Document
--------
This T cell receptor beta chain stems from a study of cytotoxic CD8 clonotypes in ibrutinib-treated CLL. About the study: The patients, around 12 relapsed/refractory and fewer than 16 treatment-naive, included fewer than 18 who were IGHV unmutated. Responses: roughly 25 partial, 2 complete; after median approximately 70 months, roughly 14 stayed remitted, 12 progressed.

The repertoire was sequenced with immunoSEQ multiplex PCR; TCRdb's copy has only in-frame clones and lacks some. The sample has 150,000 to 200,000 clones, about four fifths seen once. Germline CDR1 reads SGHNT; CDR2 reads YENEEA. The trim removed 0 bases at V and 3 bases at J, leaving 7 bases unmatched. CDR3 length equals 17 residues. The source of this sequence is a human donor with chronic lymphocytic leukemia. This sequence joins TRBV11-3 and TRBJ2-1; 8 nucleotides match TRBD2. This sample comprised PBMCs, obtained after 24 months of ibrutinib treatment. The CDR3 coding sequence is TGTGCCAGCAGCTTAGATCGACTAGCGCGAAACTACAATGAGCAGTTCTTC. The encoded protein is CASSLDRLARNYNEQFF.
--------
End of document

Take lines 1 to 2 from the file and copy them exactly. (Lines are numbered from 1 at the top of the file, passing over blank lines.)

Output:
This T cell receptor beta chain stems from a study of cytotoxic CD8 clonotypes in ibrutinib-treated CLL. About the study: The patients, around 12 relapsed/refractory and fewer than 16 treatment-naive, included fewer than 18 who were IGHV unmutated. Responses: roughly 25 partial, 2 complete; after median approximately 70 months, roughly 14 stayed remitted, 12 progressed.

The repertoire was sequenced with immunoSEQ multiplex PCR; TCRdb's copy has only in-frame clones and lacks some. The sample has 150,000 to 200,000 clones, about four fifths seen once. Germline CDR1 reads SGHNT; CDR2 reads YENEEA. The trim removed 0 bases at V and 3 bases at J, leaving 7 bases unmatched. CDR3 length equals 17 residues. The source of this sequence is a human donor with chronic lymphocytic leukemia. This sequence joins TRBV11-3 and TRBJ2-1; 8 nucleotides match TRBD2. This sample comprised PBMCs, obtained after 24 months of ibrutinib treatment. The CDR3 coding sequence is TGTGCCAGCAGCTTAGATCGACTAGCGCGAAACTACAATGAGCAGTTCTTC. The encoded protein is CASSLDRLARNYNEQFF.